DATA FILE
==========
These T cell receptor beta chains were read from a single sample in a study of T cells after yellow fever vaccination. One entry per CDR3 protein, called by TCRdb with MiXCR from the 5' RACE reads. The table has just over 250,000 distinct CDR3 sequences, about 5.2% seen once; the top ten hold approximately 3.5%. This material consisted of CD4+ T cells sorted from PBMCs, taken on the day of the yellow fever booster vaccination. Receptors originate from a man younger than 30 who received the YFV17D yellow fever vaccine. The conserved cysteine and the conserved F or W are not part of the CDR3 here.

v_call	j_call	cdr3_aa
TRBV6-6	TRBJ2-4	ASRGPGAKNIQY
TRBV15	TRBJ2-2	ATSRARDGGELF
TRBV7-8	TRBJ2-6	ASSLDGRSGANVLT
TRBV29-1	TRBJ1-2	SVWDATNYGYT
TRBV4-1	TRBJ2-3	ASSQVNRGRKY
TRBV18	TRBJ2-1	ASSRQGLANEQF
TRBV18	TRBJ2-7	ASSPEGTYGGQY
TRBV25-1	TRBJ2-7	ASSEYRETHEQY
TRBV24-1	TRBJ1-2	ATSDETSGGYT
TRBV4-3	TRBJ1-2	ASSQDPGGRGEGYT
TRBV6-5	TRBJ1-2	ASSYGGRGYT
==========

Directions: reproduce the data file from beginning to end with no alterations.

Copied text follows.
These T cell receptor beta chains were read from a single sample in a study of T cells after yellow fever vaccination. One entry per CDR3 protein, called by TCRdb with MiXCR from the 5' RACE reads. The table has just over 250,000 distinct CDR3 sequences, about 5.2% seen once; the top ten hold approximately 3.5%. This material consisted of CD4+ T cells sorted from PBMCs, taken on the day of the yellow fever booster vaccination. Receptors originate from a man younger than 30 who received the YFV17D yellow fever vaccine. The conserved cysteine and the conserved F or W are not part of the CDR3 here.

v_call	j_call	cdr3_aa
TRBV6-6	TRBJ2-4	ASRGPGAKNIQY
TRBV15	TRBJ2-2	ATSRARDGGELF
TRBV7-8	TRBJ2-6	ASSLDGRSGANVLT
TRBV29-1	TRBJ1-2	SVWDATNYGYT
TRBV4-1	TRBJ2-3	ASSQVNRGRKY
TRBV18	TRBJ2-1	ASSRQGLANEQF
TRBV18	TRBJ2-7	ASSPEGTYGGQY
TRBV25-1	TRBJ2-7	ASSEYRETHEQY
TRBV24-1	TRBJ1-2	ATSDETSGGYT
TRBV4-3	TRBJ1-2	ASSQDPGGRGEGYT
TRBV6-5	TRBJ1-2	ASSYGGRGYT